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Concrete Dialogue 2018: Pathways towards a carbon-neutral built environment

Concrete Dialogue 2018: Pathways towards a carbon-neutral built environment

Our annual ‘Concrete Dialogue' conference is coming up on Tuesday 20 November, from 16:00 to 18:00 and will take place in the European Parliament. We have partnered with The Parliament Magazine to organise the event and  MEP Vladimir Urutchev (EPP, Bulgaria) has kindly accepted to be our host.


Register here

View the online listing here

The European Union has identified the built environment and building sector as the main enablers in the transition towards a resource and carbon efficient Europe, making zero-energy buildings a priority.  The key to turn these goals into reality is the availability of reliable and comparable data through the adoption of a life cycle approach to the built environment. Meaning the whole process - from sustainable design, to material efficiency, to recycling of construction and demolition waste - will be at the core of the debate.

There is a wide range of life cycle assessment (LCA) methodologies and most construction material sectors are engaging in research on the topic. The conclusions do not always lead to the same solution, with views that might not be easy to reconcile. However, stakeholders do agree that the ultimate policy goal is to create a carbon-neutral, energy-efficient built environment. Therefore, a life cycle assessment only makes sense when applied at building level rather than at product level.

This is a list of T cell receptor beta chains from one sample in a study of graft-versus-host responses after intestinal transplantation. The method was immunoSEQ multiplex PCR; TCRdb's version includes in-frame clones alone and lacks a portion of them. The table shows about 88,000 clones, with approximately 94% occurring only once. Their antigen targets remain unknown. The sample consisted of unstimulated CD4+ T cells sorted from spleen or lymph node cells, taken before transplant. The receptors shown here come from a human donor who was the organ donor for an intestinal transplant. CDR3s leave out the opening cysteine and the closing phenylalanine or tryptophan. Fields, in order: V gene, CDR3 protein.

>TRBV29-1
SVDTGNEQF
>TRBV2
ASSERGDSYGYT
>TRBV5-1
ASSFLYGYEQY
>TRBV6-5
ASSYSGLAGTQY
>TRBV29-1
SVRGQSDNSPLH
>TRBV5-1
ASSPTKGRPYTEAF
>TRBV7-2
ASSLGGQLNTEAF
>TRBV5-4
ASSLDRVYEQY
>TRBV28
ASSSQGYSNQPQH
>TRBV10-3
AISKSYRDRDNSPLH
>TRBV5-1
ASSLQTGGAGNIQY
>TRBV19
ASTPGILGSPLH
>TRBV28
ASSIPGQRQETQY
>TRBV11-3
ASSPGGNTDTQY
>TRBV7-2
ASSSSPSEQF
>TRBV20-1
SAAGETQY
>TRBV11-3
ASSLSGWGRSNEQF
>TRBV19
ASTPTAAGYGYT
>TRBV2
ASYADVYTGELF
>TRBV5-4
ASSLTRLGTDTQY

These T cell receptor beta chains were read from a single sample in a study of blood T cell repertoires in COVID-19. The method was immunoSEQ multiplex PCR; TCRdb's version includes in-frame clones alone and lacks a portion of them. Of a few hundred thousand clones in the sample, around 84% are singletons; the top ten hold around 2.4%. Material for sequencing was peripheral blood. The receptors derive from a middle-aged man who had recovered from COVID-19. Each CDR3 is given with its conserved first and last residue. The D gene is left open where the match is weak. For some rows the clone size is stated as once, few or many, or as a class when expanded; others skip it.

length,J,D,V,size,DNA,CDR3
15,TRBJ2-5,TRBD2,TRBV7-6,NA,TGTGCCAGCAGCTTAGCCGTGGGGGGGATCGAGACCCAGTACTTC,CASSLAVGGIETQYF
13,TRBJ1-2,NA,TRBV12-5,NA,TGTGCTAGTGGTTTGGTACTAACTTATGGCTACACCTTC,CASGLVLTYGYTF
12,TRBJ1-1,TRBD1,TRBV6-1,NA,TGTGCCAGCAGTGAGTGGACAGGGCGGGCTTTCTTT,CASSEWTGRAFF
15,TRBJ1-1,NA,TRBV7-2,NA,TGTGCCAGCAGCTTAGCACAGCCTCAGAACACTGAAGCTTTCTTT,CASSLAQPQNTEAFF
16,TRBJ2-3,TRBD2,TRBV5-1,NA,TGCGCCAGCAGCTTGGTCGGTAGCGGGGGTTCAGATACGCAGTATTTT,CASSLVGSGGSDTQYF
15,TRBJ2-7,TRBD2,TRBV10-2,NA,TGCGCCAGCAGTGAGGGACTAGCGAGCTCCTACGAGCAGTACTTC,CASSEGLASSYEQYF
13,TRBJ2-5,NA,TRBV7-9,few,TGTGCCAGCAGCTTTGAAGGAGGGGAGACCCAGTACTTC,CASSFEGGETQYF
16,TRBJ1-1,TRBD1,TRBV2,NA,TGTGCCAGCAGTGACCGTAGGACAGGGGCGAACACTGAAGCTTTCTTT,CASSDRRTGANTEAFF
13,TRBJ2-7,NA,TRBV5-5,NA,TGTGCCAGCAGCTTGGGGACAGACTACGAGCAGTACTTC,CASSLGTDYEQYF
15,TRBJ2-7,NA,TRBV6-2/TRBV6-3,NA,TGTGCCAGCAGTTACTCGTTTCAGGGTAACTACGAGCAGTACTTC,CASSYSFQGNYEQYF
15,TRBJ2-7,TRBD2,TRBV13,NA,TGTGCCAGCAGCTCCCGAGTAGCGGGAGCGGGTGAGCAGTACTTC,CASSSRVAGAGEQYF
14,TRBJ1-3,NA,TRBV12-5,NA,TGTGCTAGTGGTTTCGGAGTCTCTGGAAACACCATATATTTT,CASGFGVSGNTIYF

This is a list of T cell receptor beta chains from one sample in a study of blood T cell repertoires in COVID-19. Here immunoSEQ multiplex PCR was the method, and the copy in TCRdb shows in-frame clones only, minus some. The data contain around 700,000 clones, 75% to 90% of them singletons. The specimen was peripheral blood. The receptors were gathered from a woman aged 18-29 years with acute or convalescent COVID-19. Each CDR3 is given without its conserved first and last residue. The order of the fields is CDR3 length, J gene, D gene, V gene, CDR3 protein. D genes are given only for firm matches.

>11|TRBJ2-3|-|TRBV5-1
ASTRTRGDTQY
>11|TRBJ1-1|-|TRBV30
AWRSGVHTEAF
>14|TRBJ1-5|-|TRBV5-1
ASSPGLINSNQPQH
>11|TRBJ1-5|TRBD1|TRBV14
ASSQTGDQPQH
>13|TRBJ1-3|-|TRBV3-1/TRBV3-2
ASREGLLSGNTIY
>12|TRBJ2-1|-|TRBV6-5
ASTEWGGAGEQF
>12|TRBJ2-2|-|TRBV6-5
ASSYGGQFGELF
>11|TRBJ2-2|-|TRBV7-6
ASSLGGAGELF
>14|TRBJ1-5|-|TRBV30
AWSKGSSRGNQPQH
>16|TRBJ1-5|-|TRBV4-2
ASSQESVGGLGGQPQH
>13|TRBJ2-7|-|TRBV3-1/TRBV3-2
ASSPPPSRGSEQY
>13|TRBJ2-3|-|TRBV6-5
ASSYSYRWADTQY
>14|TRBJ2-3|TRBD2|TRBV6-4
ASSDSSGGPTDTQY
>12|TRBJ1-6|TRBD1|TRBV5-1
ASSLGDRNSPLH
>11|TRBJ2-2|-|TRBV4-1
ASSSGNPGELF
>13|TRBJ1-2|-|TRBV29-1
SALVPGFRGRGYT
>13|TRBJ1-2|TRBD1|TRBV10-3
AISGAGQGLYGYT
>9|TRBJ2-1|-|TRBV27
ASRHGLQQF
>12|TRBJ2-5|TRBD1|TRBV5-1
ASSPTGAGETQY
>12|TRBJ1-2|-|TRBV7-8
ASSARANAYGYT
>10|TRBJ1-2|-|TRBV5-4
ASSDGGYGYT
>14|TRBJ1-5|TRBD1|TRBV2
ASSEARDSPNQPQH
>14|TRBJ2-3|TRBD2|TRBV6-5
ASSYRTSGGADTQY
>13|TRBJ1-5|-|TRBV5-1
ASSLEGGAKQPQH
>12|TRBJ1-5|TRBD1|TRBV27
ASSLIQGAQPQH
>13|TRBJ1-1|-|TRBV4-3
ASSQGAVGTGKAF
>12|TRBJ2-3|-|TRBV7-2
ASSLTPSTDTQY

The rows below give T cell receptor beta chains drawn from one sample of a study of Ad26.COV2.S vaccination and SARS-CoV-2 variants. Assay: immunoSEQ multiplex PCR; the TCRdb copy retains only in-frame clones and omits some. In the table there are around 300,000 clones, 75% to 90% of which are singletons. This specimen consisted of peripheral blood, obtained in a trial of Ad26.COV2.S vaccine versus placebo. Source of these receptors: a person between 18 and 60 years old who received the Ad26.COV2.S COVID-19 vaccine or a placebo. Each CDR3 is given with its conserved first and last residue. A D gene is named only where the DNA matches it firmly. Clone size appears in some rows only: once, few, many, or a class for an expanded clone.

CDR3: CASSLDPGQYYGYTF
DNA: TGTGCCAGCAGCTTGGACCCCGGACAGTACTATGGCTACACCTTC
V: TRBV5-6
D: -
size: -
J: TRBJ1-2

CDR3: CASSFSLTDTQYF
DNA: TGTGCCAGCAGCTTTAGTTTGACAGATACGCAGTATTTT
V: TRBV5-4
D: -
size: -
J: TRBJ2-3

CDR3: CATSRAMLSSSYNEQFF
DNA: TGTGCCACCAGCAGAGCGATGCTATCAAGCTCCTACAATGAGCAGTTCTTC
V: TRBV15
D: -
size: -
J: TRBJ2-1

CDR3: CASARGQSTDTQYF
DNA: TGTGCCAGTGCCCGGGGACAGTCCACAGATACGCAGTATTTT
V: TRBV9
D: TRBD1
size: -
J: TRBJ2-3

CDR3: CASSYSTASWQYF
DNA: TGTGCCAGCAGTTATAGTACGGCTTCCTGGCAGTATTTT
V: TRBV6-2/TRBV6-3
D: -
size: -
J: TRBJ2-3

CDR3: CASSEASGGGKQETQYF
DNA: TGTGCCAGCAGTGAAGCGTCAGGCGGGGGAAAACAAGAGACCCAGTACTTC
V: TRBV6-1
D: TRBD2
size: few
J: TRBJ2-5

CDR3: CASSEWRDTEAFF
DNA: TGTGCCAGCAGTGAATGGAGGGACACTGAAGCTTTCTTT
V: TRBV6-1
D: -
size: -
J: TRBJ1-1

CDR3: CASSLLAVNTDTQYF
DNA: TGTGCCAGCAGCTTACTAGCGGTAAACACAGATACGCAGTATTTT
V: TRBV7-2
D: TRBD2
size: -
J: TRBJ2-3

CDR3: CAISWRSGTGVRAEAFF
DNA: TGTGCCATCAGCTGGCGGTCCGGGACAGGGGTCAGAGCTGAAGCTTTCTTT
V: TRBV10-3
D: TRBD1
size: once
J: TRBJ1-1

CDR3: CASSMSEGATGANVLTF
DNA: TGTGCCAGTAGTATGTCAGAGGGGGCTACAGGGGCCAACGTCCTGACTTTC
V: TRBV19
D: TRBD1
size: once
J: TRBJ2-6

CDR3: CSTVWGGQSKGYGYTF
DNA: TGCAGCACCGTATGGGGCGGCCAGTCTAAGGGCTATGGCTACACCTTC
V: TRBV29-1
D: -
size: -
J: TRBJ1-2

The Concrete Dialogue 2018: Pathways towards a carbon-neutral built environment will address these issues by exploring both a policy and industry perspective. Policymakers and stakeholders from across the construction value chain will explore policies, processes and projects needed to jointly achieve this transition. 

Speakers will be announced soon.

The Concrete Initiative wishes to engage with stakeholders on the issue of sustainable construction, and in particular the barriers and solutions to harness its multiple benefits. It examines the economic, social and environmental implications of sustainable construction and the need for a balanced approach among these three pillars.